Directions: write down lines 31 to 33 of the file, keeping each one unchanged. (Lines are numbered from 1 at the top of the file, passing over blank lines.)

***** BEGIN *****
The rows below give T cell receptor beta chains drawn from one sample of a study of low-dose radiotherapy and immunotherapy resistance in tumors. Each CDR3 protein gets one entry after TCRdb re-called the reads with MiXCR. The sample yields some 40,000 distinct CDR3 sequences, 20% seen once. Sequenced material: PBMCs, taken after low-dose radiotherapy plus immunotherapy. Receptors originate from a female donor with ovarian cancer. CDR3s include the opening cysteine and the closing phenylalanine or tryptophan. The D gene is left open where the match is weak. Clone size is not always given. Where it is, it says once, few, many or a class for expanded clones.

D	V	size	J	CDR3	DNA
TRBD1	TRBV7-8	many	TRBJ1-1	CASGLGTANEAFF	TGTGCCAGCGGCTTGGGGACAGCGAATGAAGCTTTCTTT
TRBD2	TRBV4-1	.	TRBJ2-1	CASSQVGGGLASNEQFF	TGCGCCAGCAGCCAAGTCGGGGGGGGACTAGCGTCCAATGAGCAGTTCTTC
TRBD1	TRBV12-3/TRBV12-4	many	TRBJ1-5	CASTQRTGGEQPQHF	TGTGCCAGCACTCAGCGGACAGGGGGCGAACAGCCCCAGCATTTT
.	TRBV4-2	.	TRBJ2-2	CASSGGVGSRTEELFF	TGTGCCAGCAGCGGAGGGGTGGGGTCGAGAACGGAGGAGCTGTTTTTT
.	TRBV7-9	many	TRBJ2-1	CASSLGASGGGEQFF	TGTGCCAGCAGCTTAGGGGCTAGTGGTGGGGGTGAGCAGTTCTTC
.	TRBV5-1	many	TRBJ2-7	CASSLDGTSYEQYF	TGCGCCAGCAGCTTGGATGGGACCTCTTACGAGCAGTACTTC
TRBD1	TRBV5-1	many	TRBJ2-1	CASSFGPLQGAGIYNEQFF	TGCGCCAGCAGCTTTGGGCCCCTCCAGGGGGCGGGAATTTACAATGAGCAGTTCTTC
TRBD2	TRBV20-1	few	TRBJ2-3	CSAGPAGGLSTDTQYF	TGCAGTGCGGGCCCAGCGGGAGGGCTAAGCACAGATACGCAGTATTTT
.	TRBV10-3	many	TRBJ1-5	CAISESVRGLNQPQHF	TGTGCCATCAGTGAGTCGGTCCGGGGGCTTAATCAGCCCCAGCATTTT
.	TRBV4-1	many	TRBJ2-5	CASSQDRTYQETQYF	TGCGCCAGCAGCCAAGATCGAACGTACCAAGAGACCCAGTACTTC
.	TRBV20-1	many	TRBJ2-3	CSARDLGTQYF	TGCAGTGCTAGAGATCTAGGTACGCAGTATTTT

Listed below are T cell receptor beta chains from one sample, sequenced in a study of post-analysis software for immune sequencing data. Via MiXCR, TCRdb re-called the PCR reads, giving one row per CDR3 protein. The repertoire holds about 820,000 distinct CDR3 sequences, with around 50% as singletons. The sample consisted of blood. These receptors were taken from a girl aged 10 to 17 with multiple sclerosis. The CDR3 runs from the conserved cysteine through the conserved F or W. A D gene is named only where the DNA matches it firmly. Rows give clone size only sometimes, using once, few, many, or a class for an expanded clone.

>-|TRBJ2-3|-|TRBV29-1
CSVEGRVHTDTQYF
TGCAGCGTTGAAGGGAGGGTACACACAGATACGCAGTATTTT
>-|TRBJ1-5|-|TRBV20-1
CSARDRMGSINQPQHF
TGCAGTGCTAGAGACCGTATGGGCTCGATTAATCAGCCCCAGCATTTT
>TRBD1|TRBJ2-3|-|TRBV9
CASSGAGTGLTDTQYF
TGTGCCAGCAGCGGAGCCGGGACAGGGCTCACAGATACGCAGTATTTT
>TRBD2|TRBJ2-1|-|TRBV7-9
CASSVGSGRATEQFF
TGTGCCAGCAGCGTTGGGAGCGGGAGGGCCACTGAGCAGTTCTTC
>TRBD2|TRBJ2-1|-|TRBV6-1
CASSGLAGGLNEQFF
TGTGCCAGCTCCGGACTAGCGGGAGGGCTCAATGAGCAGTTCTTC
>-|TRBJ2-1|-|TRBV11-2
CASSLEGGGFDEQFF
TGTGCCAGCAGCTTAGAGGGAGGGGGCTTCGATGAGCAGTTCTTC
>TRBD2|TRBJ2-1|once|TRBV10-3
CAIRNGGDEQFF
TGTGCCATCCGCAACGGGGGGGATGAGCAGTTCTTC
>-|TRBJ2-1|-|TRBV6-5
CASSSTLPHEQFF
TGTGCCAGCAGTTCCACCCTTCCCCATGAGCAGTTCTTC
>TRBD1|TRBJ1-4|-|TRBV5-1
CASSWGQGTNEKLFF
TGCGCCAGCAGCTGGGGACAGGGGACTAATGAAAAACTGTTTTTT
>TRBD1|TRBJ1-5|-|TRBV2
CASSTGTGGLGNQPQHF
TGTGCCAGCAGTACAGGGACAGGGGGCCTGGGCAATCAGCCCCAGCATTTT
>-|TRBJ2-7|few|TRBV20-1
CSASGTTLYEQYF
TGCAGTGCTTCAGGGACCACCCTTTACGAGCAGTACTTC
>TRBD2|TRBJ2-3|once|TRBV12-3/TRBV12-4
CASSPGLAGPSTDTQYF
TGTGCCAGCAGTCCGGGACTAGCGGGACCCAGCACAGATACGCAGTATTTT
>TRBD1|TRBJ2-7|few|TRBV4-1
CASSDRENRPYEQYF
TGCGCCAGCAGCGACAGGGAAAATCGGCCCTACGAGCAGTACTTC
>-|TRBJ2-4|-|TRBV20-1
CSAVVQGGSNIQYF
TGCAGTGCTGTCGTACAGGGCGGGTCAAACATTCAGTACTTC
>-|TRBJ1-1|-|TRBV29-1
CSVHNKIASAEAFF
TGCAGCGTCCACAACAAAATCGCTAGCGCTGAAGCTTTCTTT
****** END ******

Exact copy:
CASSLEGGGFDEQFF
TGTGCCAGCAGCTTAGAGGGAGGGGGCTTCGATGAGCAGTTCTTC
>TRBD2|TRBJ2-1|once|TRBV10-3